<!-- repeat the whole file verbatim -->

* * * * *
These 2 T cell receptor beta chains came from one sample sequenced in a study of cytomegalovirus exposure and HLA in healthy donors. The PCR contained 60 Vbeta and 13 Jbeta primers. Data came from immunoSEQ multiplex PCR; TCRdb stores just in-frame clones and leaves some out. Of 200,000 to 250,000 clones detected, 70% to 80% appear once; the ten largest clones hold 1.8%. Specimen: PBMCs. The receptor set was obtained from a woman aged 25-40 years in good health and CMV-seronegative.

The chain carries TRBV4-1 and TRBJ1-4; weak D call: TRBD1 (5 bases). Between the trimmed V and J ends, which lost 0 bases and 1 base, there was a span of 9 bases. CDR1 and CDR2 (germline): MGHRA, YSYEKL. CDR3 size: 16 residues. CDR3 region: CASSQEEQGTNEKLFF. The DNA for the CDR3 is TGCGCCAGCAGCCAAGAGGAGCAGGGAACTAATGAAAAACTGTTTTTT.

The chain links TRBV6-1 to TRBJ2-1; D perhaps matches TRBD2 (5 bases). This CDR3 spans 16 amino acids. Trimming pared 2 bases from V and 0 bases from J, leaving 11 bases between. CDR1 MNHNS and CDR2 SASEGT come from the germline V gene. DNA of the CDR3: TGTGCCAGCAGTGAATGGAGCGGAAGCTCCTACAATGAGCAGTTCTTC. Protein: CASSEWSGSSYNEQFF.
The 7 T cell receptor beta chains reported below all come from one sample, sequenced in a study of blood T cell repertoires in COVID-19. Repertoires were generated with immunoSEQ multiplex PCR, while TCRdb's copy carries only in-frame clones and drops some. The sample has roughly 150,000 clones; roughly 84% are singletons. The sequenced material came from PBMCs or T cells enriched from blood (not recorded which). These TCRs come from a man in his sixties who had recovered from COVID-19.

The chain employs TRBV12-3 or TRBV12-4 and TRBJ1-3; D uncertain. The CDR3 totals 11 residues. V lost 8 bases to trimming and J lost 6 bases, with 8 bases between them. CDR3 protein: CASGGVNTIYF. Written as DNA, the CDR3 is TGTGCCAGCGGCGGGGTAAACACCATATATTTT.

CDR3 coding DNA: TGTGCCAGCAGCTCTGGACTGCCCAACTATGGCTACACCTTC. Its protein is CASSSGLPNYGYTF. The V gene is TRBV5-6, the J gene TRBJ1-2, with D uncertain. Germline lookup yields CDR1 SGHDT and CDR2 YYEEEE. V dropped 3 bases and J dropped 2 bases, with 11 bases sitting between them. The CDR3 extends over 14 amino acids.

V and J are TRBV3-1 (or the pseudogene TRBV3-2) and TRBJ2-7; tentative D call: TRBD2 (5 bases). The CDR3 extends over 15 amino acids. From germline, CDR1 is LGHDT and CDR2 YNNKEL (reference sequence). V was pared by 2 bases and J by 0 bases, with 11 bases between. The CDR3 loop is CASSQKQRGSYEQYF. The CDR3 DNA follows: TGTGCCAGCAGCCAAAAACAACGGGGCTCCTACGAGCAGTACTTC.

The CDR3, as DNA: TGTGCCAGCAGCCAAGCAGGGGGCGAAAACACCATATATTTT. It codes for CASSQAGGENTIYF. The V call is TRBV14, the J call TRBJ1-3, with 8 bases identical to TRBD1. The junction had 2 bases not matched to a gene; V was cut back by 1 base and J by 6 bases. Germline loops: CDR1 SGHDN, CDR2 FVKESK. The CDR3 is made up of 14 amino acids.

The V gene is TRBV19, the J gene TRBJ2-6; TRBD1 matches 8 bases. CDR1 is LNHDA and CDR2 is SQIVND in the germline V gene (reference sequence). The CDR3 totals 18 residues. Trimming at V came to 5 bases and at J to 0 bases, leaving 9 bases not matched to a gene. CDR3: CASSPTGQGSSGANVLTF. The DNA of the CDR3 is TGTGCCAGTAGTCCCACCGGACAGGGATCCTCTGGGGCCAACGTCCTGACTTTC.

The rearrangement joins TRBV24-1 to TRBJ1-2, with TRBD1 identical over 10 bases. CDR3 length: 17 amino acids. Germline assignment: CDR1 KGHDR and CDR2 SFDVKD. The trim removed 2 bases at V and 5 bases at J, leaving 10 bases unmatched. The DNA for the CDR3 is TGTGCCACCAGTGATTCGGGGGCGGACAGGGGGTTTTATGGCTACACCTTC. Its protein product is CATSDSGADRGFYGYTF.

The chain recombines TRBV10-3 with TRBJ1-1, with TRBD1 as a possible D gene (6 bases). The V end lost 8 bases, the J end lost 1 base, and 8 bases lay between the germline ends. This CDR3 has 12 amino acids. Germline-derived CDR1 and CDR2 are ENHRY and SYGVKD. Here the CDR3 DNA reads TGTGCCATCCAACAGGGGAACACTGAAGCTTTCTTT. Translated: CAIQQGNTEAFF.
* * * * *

These 2 T cell receptor beta chains came from one sample sequenced in a study of cytomegalovirus exposure and HLA in healthy donors. The PCR contained 60 Vbeta and 13 Jbeta primers. Data came from immunoSEQ multiplex PCR; TCRdb stores just in-frame clones and leaves some out. Of 200,000 to 250,000 clones detected, 70% to 80% appear once; the ten largest clones hold 1.8%. Specimen: PBMCs. The receptor set was obtained from a woman aged 25-40 years in good health and CMV-seronegative.

The chain carries TRBV4-1 and TRBJ1-4; weak D call: TRBD1 (5 bases). Between the trimmed V and J ends, which lost 0 bases and 1 base, there was a span of 9 bases. CDR1 and CDR2 (germline): MGHRA, YSYEKL. CDR3 size: 16 residues. CDR3 region: CASSQEEQGTNEKLFF. The DNA for the CDR3 is TGCGCCAGCAGCCAAGAGGAGCAGGGAACTAATGAAAAACTGTTTTTT.

The chain links TRBV6-1 to TRBJ2-1; D perhaps matches TRBD2 (5 bases). This CDR3 spans 16 amino acids. Trimming pared 2 bases from V and 0 bases from J, leaving 11 bases between. CDR1 MNHNS and CDR2 SASEGT come from the germline V gene. DNA of the CDR3: TGTGCCAGCAGTGAATGGAGCGGAAGCTCCTACAATGAGCAGTTCTTC. Protein: CASSEWSGSSYNEQFF.
The 7 T cell receptor beta chains reported below all come from one sample, sequenced in a study of blood T cell repertoires in COVID-19. Repertoires were generated with immunoSEQ multiplex PCR, while TCRdb's copy carries only in-frame clones and drops some. The sample has roughly 150,000 clones; roughly 84% are singletons. The sequenced material came from PBMCs or T cells enriched from blood (not recorded which). These TCRs come from a man in his sixties who had recovered from COVID-19.

The chain employs TRBV12-3 or TRBV12-4 and TRBJ1-3; D uncertain. The CDR3 totals 11 residues. V lost 8 bases to trimming and J lost 6 bases, with 8 bases between them. CDR3 protein: CASGGVNTIYF. Written as DNA, the CDR3 is TGTGCCAGCGGCGGGGTAAACACCATATATTTT.

CDR3 coding DNA: TGTGCCAGCAGCTCTGGACTGCCCAACTATGGCTACACCTTC. Its protein is CASSSGLPNYGYTF. The V gene is TRBV5-6, the J gene TRBJ1-2, with D uncertain. Germline lookup yields CDR1 SGHDT and CDR2 YYEEEE. V dropped 3 bases and J dropped 2 bases, with 11 bases sitting between them. The CDR3 extends over 14 amino acids.

V and J are TRBV3-1 (or the pseudogene TRBV3-2) and TRBJ2-7; tentative D call: TRBD2 (5 bases). The CDR3 extends over 15 amino acids. From germline, CDR1 is LGHDT and CDR2 YNNKEL (reference sequence). V was pared by 2 bases and J by 0 bases, with 11 bases between. The CDR3 loop is CASSQKQRGSYEQYF. The CDR3 DNA follows: TGTGCCAGCAGCCAAAAACAACGGGGCTCCTACGAGCAGTACTTC.

The CDR3, as DNA: TGTGCCAGCAGCCAAGCAGGGGGCGAAAACACCATATATTTT. It codes for CASSQAGGENTIYF. The V call is TRBV14, the J call TRBJ1-3, with 8 bases identical to TRBD1. The junction had 2 bases not matched to a gene; V was cut back by 1 base and J by 6 bases. Germline loops: CDR1 SGHDN, CDR2 FVKESK. The CDR3 is made up of 14 amino acids.

The V gene is TRBV19, the J gene TRBJ2-6; TRBD1 matches 8 bases. CDR1 is LNHDA and CDR2 is SQIVND in the germline V gene (reference sequence). The CDR3 totals 18 residues. Trimming at V came to 5 bases and at J to 0 bases, leaving 9 bases not matched to a gene. CDR3: CASSPTGQGSSGANVLTF. The DNA of the CDR3 is TGTGCCAGTAGTCCCACCGGACAGGGATCCTCTGGGGCCAACGTCCTGACTTTC.

The rearrangement joins TRBV24-1 to TRBJ1-2, with TRBD1 identical over 10 bases. CDR3 length: 17 amino acids. Germline assignment: CDR1 KGHDR and CDR2 SFDVKD. The trim removed 2 bases at V and 5 bases at J, leaving 10 bases unmatched. The DNA for the CDR3 is TGTGCCACCAGTGATTCGGGGGCGGACAGGGGGTTTTATGGCTACACCTTC. Its protein product is CATSDSGADRGFYGYTF.

The chain recombines TRBV10-3 with TRBJ1-1, with TRBD1 as a possible D gene (6 bases). The V end lost 8 bases, the J end lost 1 base, and 8 bases lay between the germline ends. This CDR3 has 12 amino acids. Germline-derived CDR1 and CDR2 are ENHRY and SYGVKD. Here the CDR3 DNA reads TGTGCCATCCAACAGGGGAACACTGAAGCTTTCTTT. Translated: CAIQQGNTEAFF.